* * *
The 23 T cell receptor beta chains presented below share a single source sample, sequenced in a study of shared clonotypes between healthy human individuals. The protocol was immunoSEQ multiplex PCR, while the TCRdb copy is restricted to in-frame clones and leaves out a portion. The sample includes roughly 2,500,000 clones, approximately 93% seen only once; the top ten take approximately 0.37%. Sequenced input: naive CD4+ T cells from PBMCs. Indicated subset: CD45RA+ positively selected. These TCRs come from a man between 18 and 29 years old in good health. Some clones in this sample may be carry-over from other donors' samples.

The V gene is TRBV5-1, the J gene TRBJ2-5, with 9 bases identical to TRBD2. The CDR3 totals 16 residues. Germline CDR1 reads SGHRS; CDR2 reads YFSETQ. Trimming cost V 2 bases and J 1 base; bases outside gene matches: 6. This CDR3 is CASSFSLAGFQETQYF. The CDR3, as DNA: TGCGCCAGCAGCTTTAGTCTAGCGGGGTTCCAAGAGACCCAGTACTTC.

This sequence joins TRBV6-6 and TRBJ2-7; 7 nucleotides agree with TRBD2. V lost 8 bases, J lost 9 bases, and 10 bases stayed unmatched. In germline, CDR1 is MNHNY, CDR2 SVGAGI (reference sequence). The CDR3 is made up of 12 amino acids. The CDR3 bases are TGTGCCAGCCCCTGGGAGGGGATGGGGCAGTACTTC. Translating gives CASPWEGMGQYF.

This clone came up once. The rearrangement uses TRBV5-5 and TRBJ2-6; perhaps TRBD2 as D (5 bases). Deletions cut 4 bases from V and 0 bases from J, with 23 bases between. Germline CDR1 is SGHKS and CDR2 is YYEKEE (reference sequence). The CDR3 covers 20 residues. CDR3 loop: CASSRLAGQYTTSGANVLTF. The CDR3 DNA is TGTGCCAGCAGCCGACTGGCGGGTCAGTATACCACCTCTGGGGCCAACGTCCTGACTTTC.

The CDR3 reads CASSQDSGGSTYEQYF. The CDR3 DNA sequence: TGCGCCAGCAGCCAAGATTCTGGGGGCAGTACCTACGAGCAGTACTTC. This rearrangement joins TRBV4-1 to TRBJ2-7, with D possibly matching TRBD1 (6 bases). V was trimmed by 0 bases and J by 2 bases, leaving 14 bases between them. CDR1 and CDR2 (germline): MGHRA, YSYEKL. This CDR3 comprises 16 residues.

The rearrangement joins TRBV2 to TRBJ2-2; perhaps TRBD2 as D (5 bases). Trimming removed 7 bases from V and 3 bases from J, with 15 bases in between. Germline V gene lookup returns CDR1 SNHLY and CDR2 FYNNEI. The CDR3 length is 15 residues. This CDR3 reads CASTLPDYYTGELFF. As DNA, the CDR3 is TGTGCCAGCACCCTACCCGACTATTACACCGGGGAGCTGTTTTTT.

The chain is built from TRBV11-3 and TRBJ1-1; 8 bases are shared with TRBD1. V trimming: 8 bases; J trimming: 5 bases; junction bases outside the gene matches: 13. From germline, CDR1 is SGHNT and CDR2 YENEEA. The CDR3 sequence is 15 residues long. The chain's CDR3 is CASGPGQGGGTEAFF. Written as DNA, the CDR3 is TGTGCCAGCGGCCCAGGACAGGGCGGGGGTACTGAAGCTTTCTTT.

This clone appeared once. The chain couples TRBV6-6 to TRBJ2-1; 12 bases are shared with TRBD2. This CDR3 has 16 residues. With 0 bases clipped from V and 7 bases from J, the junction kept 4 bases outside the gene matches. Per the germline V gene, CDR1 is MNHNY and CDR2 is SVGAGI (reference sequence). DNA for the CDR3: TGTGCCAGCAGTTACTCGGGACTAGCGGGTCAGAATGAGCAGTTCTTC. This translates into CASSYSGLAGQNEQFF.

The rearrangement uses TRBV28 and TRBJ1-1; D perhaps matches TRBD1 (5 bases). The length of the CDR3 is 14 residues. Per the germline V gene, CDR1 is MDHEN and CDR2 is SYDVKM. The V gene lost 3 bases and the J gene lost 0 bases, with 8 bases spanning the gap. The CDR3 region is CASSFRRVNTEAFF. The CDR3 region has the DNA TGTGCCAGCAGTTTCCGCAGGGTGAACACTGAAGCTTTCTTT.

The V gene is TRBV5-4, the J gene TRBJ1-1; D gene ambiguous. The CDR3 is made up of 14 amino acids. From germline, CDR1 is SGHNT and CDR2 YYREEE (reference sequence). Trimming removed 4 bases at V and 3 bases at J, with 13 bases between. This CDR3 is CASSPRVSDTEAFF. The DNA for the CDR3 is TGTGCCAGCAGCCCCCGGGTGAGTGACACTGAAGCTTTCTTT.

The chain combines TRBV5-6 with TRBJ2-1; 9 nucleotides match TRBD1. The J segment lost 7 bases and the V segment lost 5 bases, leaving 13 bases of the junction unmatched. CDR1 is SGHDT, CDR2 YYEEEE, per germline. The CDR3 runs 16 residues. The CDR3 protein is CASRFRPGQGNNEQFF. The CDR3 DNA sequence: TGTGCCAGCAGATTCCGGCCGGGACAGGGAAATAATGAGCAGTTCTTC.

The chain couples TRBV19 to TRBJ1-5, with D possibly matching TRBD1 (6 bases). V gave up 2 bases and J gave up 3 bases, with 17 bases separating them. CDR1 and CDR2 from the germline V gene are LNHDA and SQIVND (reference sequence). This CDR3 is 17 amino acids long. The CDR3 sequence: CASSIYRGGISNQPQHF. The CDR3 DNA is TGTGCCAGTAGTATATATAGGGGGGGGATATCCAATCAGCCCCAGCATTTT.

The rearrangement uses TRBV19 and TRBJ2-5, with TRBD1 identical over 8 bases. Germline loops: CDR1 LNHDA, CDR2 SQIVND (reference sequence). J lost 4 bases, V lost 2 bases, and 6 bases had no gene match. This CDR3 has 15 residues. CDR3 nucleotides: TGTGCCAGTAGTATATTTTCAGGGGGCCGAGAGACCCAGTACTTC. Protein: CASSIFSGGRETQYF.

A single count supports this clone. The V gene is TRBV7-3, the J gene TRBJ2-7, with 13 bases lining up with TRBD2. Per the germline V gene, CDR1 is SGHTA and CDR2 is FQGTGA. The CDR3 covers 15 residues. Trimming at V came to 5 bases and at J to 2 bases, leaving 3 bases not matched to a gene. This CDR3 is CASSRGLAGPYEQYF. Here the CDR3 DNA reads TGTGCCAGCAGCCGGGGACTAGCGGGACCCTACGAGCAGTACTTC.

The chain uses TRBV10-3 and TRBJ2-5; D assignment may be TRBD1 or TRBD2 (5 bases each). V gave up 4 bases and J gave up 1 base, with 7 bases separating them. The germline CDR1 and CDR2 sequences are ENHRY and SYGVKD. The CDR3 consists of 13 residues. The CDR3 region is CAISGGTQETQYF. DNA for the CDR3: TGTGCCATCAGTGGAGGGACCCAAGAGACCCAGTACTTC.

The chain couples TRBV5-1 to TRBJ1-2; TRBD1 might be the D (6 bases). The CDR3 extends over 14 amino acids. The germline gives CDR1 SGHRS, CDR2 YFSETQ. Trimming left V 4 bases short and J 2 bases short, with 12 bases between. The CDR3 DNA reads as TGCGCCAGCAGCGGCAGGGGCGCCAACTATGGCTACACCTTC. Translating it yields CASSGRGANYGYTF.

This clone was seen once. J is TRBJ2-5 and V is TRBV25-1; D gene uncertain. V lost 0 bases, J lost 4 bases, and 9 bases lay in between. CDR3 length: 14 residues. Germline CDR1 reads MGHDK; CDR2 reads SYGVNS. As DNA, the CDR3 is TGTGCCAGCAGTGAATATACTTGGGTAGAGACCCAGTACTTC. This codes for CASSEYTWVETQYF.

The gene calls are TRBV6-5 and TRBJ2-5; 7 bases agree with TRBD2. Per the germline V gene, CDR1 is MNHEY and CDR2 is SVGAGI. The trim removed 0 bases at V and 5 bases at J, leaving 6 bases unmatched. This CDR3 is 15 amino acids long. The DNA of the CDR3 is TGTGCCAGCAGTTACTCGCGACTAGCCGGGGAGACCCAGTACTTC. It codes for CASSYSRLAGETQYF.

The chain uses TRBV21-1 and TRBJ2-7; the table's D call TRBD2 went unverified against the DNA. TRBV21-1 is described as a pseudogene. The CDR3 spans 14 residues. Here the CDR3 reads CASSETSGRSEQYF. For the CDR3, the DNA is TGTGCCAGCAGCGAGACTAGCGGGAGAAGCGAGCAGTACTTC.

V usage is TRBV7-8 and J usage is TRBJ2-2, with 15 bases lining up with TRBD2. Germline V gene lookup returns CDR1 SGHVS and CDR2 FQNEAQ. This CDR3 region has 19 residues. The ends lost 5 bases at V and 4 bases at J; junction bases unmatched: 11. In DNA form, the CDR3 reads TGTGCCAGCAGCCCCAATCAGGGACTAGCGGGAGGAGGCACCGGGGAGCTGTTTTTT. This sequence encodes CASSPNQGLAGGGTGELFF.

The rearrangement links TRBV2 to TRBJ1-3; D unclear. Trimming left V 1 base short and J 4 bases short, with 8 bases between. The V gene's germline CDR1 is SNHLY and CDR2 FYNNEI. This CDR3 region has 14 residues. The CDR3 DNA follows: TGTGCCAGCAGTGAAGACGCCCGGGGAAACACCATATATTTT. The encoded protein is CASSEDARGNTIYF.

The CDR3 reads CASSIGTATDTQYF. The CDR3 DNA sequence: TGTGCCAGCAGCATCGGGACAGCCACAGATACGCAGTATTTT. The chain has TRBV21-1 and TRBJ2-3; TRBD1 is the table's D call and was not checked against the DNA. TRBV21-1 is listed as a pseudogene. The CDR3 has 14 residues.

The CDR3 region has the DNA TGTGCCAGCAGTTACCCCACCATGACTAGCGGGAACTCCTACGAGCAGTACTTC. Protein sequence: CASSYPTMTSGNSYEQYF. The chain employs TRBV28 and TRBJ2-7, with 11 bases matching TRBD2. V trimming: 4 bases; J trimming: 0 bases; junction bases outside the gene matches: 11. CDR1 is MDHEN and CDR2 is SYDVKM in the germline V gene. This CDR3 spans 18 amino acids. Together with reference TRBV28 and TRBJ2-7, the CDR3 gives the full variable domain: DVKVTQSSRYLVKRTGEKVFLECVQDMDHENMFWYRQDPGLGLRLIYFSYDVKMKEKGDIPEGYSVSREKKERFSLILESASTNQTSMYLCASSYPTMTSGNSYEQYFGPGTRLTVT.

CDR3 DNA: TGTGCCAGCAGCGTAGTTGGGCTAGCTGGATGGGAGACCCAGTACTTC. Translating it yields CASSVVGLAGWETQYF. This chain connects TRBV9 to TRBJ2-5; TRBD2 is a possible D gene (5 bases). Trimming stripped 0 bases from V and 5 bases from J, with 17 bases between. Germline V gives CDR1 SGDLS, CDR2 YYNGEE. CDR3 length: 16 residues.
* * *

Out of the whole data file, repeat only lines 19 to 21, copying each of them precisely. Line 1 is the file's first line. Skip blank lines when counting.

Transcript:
The chain uses TRBV21-1 and TRBJ2-7; the table's D call TRBD2 went unverified against the DNA. TRBV21-1 is described as a pseudogene. The CDR3 spans 14 residues. Here the CDR3 reads CASSETSGRSEQYF. For the CDR3, the DNA is TGTGCCAGCAGCGAGACTAGCGGGAGAAGCGAGCAGTACTTC.

V usage is TRBV7-8 and J usage is TRBJ2-2, with 15 bases lining up with TRBD2. Germline V gene lookup returns CDR1 SGHVS and CDR2 FQNEAQ. This CDR3 region has 19 residues. The ends lost 5 bases at V and 4 bases at J; junction bases unmatched: 11. In DNA form, the CDR3 reads TGTGCCAGCAGCCCCAATCAGGGACTAGCGGGAGGAGGCACCGGGGAGCTGTTTTTT. This sequence encodes CASSPNQGLAGGGTGELFF.

The rearrangement links TRBV2 to TRBJ1-3; D unclear. Trimming left V 1 base short and J 4 bases short, with 8 bases between. The V gene's germline CDR1 is SNHLY and CDR2 FYNNEI. This CDR3 region has 14 residues. The CDR3 DNA follows: TGTGCCAGCAGTGAAGACGCCCGGGGAAACACCATATATTTT. The encoded protein is CASSEDARGNTIYF.